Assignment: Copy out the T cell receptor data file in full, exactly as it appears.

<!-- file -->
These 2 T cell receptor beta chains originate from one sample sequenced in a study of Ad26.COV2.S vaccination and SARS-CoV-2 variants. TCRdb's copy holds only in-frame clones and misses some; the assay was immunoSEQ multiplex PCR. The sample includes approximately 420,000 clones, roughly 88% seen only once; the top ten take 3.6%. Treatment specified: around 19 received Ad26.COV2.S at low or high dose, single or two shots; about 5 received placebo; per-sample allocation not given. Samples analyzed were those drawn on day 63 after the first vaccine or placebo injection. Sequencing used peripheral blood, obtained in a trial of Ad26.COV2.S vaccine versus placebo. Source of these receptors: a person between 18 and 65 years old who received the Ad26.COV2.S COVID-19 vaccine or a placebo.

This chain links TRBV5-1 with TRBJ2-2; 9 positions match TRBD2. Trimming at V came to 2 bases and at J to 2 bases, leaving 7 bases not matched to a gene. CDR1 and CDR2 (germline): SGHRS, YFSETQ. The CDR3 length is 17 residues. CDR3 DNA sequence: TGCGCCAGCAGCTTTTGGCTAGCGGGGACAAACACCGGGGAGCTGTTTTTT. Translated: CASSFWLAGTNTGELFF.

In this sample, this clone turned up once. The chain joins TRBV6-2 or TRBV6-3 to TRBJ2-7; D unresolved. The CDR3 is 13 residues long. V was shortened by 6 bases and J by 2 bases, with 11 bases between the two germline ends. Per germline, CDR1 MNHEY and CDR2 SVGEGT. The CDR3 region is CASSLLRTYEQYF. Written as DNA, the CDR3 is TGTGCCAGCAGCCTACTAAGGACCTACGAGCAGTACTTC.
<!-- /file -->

These 2 T cell receptor beta chains originate from one sample sequenced in a study of Ad26.COV2.S vaccination and SARS-CoV-2 variants. TCRdb's copy holds only in-frame clones and misses some; the assay was immunoSEQ multiplex PCR. The sample includes approximately 420,000 clones, roughly 88% seen only once; the top ten take 3.6%. Treatment specified: around 19 received Ad26.COV2.S at low or high dose, single or two shots; about 5 received placebo; per-sample allocation not given. Samples analyzed were those drawn on day 63 after the first vaccine or placebo injection. Sequencing used peripheral blood, obtained in a trial of Ad26.COV2.S vaccine versus placebo. Source of these receptors: a person between 18 and 65 years old who received the Ad26.COV2.S COVID-19 vaccine or a placebo.

This chain links TRBV5-1 with TRBJ2-2; 9 positions match TRBD2. Trimming at V came to 2 bases and at J to 2 bases, leaving 7 bases not matched to a gene. CDR1 and CDR2 (germline): SGHRS, YFSETQ. The CDR3 length is 17 residues. CDR3 DNA sequence: TGCGCCAGCAGCTTTTGGCTAGCGGGGACAAACACCGGGGAGCTGTTTTTT. Translated: CASSFWLAGTNTGELFF.

In this sample, this clone turned up once. The chain joins TRBV6-2 or TRBV6-3 to TRBJ2-7; D unresolved. The CDR3 is 13 residues long. V was shortened by 6 bases and J by 2 bases, with 11 bases between the two germline ends. Per germline, CDR1 MNHEY and CDR2 SVGEGT. The CDR3 region is CASSLLRTYEQYF. Written as DNA, the CDR3 is TGTGCCAGCAGCCTACTAAGGACCTACGAGCAGTACTTC.